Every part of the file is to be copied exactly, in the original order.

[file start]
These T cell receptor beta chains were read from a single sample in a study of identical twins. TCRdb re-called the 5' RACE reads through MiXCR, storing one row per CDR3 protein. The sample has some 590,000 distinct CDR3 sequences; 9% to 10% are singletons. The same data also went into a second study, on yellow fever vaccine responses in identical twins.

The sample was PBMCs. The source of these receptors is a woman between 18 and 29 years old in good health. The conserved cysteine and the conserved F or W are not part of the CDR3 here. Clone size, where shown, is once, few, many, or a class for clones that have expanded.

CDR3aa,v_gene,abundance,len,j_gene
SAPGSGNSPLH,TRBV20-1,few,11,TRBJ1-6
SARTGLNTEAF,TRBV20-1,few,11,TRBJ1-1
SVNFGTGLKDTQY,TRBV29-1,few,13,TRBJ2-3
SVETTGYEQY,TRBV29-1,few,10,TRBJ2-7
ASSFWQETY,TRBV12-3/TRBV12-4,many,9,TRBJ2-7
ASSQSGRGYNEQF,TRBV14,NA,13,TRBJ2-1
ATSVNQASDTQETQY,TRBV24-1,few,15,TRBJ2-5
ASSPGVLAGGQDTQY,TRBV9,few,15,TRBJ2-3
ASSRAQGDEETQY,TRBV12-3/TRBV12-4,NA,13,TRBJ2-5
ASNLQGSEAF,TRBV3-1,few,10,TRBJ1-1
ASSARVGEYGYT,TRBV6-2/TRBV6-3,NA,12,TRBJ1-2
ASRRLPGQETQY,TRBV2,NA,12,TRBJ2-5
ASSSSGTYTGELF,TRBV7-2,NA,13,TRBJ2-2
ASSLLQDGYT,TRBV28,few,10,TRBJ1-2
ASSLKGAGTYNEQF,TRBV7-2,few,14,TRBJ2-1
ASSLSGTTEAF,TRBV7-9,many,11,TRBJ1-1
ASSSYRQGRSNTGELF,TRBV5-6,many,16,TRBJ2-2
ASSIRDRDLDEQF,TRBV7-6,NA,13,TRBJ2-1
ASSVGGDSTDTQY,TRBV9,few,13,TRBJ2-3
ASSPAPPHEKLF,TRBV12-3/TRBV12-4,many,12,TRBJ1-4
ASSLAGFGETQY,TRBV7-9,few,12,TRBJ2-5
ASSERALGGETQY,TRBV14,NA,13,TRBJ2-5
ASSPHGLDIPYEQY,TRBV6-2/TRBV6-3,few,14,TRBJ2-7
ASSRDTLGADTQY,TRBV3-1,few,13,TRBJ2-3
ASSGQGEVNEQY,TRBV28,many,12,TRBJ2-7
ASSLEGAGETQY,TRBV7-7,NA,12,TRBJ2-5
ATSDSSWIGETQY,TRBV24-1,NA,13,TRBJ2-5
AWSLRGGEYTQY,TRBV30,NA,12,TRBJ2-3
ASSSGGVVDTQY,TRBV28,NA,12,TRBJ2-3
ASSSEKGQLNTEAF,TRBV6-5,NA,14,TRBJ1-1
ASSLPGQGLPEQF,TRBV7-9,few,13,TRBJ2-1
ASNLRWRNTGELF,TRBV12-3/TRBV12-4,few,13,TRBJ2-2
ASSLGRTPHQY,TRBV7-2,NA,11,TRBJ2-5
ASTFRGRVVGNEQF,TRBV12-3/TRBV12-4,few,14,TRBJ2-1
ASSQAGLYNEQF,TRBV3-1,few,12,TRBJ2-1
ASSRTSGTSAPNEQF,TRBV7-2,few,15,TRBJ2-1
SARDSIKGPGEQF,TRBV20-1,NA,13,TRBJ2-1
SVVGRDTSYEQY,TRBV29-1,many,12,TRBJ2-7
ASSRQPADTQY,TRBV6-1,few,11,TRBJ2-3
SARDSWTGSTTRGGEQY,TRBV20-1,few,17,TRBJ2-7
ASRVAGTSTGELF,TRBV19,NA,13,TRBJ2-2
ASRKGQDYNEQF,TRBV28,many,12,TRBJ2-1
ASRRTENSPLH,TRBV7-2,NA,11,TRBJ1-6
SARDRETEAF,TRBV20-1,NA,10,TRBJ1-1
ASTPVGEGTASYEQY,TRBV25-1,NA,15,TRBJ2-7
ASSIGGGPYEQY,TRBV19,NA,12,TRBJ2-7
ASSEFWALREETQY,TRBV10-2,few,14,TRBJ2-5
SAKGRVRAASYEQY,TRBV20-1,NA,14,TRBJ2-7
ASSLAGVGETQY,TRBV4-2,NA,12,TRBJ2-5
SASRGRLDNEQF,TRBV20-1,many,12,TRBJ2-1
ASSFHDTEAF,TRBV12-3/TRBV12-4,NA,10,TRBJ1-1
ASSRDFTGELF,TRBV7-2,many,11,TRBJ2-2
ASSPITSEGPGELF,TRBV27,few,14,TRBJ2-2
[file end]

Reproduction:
These T cell receptor beta chains were read from a single sample in a study of identical twins. TCRdb re-called the 5' RACE reads through MiXCR, storing one row per CDR3 protein. The sample has some 590,000 distinct CDR3 sequences; 9% to 10% are singletons. The same data also went into a second study, on yellow fever vaccine responses in identical twins.

The sample was PBMCs. The source of these receptors is a woman between 18 and 29 years old in good health. The conserved cysteine and the conserved F or W are not part of the CDR3 here. Clone size, where shown, is once, few, many, or a class for clones that have expanded.

CDR3aa,v_gene,abundance,len,j_gene
SAPGSGNSPLH,TRBV20-1,few,11,TRBJ1-6
SARTGLNTEAF,TRBV20-1,few,11,TRBJ1-1
SVNFGTGLKDTQY,TRBV29-1,few,13,TRBJ2-3
SVETTGYEQY,TRBV29-1,few,10,TRBJ2-7
ASSFWQETY,TRBV12-3/TRBV12-4,many,9,TRBJ2-7
ASSQSGRGYNEQF,TRBV14,NA,13,TRBJ2-1
ATSVNQASDTQETQY,TRBV24-1,few,15,TRBJ2-5
ASSPGVLAGGQDTQY,TRBV9,few,15,TRBJ2-3
ASSRAQGDEETQY,TRBV12-3/TRBV12-4,NA,13,TRBJ2-5
ASNLQGSEAF,TRBV3-1,few,10,TRBJ1-1
ASSARVGEYGYT,TRBV6-2/TRBV6-3,NA,12,TRBJ1-2
ASRRLPGQETQY,TRBV2,NA,12,TRBJ2-5
ASSSSGTYTGELF,TRBV7-2,NA,13,TRBJ2-2
ASSLLQDGYT,TRBV28,few,10,TRBJ1-2
ASSLKGAGTYNEQF,TRBV7-2,few,14,TRBJ2-1
ASSLSGTTEAF,TRBV7-9,many,11,TRBJ1-1
ASSSYRQGRSNTGELF,TRBV5-6,many,16,TRBJ2-2
ASSIRDRDLDEQF,TRBV7-6,NA,13,TRBJ2-1
ASSVGGDSTDTQY,TRBV9,few,13,TRBJ2-3
ASSPAPPHEKLF,TRBV12-3/TRBV12-4,many,12,TRBJ1-4
ASSLAGFGETQY,TRBV7-9,few,12,TRBJ2-5
ASSERALGGETQY,TRBV14,NA,13,TRBJ2-5
ASSPHGLDIPYEQY,TRBV6-2/TRBV6-3,few,14,TRBJ2-7
ASSRDTLGADTQY,TRBV3-1,few,13,TRBJ2-3
ASSGQGEVNEQY,TRBV28,many,12,TRBJ2-7
ASSLEGAGETQY,TRBV7-7,NA,12,TRBJ2-5
ATSDSSWIGETQY,TRBV24-1,NA,13,TRBJ2-5
AWSLRGGEYTQY,TRBV30,NA,12,TRBJ2-3
ASSSGGVVDTQY,TRBV28,NA,12,TRBJ2-3
ASSSEKGQLNTEAF,TRBV6-5,NA,14,TRBJ1-1
ASSLPGQGLPEQF,TRBV7-9,few,13,TRBJ2-1
ASNLRWRNTGELF,TRBV12-3/TRBV12-4,few,13,TRBJ2-2
ASSLGRTPHQY,TRBV7-2,NA,11,TRBJ2-5
ASTFRGRVVGNEQF,TRBV12-3/TRBV12-4,few,14,TRBJ2-1
ASSQAGLYNEQF,TRBV3-1,few,12,TRBJ2-1
ASSRTSGTSAPNEQF,TRBV7-2,few,15,TRBJ2-1
SARDSIKGPGEQF,TRBV20-1,NA,13,TRBJ2-1
SVVGRDTSYEQY,TRBV29-1,many,12,TRBJ2-7
ASSRQPADTQY,TRBV6-1,few,11,TRBJ2-3
SARDSWTGSTTRGGEQY,TRBV20-1,few,17,TRBJ2-7
ASRVAGTSTGELF,TRBV19,NA,13,TRBJ2-2
ASRKGQDYNEQF,TRBV28,many,12,TRBJ2-1
ASRRTENSPLH,TRBV7-2,NA,11,TRBJ1-6
SARDRETEAF,TRBV20-1,NA,10,TRBJ1-1
ASTPVGEGTASYEQY,TRBV25-1,NA,15,TRBJ2-7
ASSIGGGPYEQY,TRBV19,NA,12,TRBJ2-7
ASSEFWALREETQY,TRBV10-2,few,14,TRBJ2-5
SAKGRVRAASYEQY,TRBV20-1,NA,14,TRBJ2-7
ASSLAGVGETQY,TRBV4-2,NA,12,TRBJ2-5
SASRGRLDNEQF,TRBV20-1,many,12,TRBJ2-1
ASSFHDTEAF,TRBV12-3/TRBV12-4,NA,10,TRBJ1-1
ASSRDFTGELF,TRBV7-2,many,11,TRBJ2-2
ASSPITSEGPGELF,TRBV27,few,14,TRBJ2-2